Adventure · Travel

Rodeo revamp 2018

 

With S’mores, horseback rides, barrel racing, mutton bustin’, hot air balloon rides, firepits and live music, the COS Rodeo bring lively images of what the magic of the world looked like as a child…

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As a young adult….

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And as those who will always remain young at heart. Treasuring the simple, beautiful things about life and the magic it holds….

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A big thank you to everyone who came out and participated in our 2017 rodeo. COS Rodeo 2018 renews the spirit June 20th with the same exciting layout. Western Wednesday’s wouldn’t be the same without the amazing people who participate and attend!

-The Adventures Out West team

Adventure · Uncategorized

THERE’S GOLD ‘N DEM DER HILLS

It all started with Bob Womack, panning in the mountain creeks 18 miles (as the crow flies) west of Colorado Springs. In 1890, he hit pay dirt and the race for gold was on. In no time, the unnamed cattle field of fifteen was a town of 50,000 people.
It was not known as Cripple Creek in the beginning. It was just a cattle camp for the Welty family who had moved up from Colorado Springs because it was getting to populated due to General William Palmer and his railroad. One day while building a shack over the spring that fed the creek, a rifle accidentally discharged, scaring a calf. The critter wanting out of there right now, tried to jump the creek but banged up his leg real bad doing it. Papa Welty said, “well boys, this is some sort of cripple creek” and a town name was born.
Soon the railroads came and the town was filled with a variety of people. Men in city clothes might be mine owners, brokers or politicians. Mule skinner, miners, gamblers in fancy shoes and others rubbed shoulders on busy Bennett Avenue. Ladies in Paris gowns might be of the “Upper Tens” (the rich folk) or the “sporting women”. They lived on Myers Avenue, 433 yards of dance halls, parlor houses and pawnshops.
Womack’s mine, the El Paso Lode and the Independence mine, owned by Winfield Scott Stratton yielded millions of dollars. Stratton sold his holdings for more than ten million and went on to buy massive amounts of land in the Colorado Springs area, much of which carries his name. Womack sold his mine as well but died broke. His name lives on in present day. Cripple Creek which for years was a Summer tourist destination. In 1994, the State legislature allowed low stakes gambling to be legal and the small shops that catered to tourist needs and wants became large houses of “try your luck at the one armed bandits and card tables”. Now everything is electronic. You do not need to pull the handle anymore. Just put your money in the slot and hit the button. Bob Womack’s Casino is there along with the Midnight Rose, the Brass Ass (which used to be a store selling brass articles), Bronco Billy’s, the Double Eagle and many more.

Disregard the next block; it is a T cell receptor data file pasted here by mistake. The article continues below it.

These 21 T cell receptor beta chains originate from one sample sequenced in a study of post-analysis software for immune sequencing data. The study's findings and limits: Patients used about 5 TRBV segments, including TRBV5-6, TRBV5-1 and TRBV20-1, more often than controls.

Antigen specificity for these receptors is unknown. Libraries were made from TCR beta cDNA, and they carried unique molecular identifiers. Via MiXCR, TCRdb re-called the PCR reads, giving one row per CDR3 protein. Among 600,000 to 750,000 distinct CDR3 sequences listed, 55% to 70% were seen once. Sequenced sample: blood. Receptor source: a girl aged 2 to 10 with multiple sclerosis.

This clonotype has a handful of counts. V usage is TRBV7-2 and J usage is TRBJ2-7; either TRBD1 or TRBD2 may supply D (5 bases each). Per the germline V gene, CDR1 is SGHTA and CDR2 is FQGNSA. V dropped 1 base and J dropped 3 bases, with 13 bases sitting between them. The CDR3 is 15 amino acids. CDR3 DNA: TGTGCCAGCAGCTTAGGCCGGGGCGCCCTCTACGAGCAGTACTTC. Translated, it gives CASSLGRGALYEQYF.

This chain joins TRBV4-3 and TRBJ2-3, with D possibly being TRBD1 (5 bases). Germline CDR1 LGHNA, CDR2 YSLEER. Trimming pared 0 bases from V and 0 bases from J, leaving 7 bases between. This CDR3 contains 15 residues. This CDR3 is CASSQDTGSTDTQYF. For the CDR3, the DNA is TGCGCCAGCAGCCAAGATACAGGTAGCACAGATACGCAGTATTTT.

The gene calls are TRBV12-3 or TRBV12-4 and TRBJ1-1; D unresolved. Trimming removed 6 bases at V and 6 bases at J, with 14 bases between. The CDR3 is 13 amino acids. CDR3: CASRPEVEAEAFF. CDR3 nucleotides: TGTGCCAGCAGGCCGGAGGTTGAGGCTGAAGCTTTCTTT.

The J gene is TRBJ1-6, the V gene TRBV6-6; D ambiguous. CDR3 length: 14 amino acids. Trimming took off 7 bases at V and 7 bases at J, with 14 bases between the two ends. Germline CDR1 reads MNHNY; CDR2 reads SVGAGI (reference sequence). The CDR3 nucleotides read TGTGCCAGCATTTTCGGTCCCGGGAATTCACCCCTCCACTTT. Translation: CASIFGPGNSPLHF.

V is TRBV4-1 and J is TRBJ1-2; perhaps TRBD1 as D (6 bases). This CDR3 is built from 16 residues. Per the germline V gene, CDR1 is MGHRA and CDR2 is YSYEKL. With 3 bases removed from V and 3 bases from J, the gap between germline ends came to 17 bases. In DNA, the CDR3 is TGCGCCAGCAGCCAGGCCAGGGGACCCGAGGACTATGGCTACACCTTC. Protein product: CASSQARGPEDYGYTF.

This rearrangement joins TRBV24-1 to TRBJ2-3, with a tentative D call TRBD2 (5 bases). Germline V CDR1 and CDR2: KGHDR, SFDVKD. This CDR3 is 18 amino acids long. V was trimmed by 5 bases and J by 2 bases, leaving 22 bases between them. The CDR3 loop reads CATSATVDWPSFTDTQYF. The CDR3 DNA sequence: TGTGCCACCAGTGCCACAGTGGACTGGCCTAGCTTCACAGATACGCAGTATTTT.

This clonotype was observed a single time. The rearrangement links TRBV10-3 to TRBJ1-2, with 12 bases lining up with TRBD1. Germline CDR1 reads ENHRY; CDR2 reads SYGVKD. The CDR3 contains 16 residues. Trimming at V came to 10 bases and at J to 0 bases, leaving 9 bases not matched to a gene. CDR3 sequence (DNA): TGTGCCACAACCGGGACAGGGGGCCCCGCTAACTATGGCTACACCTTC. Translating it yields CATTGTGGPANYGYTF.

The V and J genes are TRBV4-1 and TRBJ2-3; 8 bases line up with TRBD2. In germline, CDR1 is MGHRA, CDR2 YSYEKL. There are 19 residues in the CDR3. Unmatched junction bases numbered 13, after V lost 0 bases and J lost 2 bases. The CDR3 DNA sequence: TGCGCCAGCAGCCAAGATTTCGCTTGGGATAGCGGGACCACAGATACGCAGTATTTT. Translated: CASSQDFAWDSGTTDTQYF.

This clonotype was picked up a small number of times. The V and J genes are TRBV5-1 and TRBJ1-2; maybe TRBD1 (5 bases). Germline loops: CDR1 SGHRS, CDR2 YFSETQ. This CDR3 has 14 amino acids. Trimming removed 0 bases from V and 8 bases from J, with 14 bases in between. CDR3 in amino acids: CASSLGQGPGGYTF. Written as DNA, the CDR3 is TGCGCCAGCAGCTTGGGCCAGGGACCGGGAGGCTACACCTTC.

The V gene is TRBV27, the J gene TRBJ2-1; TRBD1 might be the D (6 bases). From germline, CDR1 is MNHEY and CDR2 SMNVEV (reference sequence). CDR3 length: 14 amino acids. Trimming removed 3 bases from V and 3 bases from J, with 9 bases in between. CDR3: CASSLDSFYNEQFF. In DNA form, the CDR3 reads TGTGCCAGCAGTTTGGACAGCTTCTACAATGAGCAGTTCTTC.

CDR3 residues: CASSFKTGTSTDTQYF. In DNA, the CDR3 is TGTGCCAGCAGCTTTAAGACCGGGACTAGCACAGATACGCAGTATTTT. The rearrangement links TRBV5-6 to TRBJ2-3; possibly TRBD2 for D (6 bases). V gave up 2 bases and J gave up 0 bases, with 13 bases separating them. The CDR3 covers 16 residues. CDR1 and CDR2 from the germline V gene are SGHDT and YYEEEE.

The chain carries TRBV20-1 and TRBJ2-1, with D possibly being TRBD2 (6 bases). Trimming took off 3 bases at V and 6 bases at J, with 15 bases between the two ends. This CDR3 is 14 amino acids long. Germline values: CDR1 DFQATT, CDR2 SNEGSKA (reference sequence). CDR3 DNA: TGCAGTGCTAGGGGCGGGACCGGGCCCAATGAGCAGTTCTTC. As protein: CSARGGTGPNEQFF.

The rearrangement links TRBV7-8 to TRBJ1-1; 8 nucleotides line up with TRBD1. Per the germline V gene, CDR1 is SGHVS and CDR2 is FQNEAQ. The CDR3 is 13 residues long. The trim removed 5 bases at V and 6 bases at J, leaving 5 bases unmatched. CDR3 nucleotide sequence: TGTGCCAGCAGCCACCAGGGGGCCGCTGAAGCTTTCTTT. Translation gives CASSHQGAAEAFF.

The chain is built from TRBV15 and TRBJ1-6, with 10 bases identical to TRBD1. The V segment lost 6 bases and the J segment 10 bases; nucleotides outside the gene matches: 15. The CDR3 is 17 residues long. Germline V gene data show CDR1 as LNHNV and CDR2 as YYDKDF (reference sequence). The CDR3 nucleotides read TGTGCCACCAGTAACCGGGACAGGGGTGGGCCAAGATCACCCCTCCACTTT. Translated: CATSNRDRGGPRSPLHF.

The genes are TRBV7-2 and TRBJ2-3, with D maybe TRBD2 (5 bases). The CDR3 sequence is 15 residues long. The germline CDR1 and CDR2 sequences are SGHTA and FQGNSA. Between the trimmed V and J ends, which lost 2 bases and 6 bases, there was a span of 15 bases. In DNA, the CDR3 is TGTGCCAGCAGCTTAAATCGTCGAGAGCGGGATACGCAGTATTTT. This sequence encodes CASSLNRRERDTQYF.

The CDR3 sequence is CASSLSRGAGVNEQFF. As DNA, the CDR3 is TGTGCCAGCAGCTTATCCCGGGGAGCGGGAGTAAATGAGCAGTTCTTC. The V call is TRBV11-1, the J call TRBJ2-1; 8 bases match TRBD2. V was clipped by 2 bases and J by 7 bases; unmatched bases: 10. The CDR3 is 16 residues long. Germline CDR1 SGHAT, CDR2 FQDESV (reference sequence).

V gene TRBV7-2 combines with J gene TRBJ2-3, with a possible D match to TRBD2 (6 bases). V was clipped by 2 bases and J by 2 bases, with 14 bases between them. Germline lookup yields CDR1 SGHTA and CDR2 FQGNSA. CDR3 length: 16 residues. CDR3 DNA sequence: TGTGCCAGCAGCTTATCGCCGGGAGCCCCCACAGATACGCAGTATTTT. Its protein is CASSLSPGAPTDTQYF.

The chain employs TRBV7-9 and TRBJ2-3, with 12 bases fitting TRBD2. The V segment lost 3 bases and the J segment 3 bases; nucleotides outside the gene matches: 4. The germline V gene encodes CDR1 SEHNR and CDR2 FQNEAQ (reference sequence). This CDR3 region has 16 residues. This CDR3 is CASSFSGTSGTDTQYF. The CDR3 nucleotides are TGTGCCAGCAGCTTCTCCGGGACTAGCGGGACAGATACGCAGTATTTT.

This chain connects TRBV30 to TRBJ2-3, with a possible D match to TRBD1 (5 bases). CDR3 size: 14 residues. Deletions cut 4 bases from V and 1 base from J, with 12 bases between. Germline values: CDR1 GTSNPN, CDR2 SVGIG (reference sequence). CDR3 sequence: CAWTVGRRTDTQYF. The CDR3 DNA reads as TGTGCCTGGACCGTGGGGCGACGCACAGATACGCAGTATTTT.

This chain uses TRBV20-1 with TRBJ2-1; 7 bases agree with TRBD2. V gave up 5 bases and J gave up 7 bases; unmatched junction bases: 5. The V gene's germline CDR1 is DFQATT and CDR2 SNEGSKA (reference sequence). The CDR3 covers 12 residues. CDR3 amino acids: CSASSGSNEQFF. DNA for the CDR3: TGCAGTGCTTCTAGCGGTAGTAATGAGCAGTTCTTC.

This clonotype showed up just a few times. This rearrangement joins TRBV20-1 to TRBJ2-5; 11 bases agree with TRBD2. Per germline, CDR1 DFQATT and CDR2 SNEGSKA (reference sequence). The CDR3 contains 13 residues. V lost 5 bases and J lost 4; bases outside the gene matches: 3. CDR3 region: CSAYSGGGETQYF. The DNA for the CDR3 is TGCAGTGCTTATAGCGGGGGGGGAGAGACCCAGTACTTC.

Oh yes, they still dig for gold but not like 100 years ago. At today’s price per ounce, more than eleven billion dollars came out of the Colorado Rocky Mountains around Cripple Creek during the mining period.

Adventure · Travel · Uncategorized

PIKE SUMMITS HIS NAMESAKE PEAK FOR 2006 BICENTENNIAL

Colorado Springs: After 200 years of trying Zebulon Montgomery Pike has finally succeeded in climbing Pikes Peak, with a little help from his friends at Adventures Out West. Pike took part in this year’s bicentennial celebration by taking a Jeep Tour up the once un-scalable mountain. Pike commented on how professional his cowboy driver was, and is quoted as saying “This view is amazing, could their be another like it?” to which the unnamed cowboy said “Yep, you should see it from one of our hot-air balloons.” Well Pike still being the adventurer agreed that he would have to try flying now that he conquered Pikes Peak.
The morning of Pike’s flight he was understandably nervous considering that he had never flown in anything before. The pilot and crew eased Pike’s fears with their humor and knowledge of the balloon system and the weather. The last time he was upon these plains he was lost and hungry on a yearlong expedition of the west. Once airborne Pike marveled at the views of his “little” mountain and was moved to tears by a dream now realized, and that dream was to see the top of Pikes Peak. Now he had not only stood on the top, but he could also now see the top from his bird’s eye view from the basket. Although Pike was fascinated by the views of the peak he also could not help but marvel in the scenery and wildlife that was directly below him.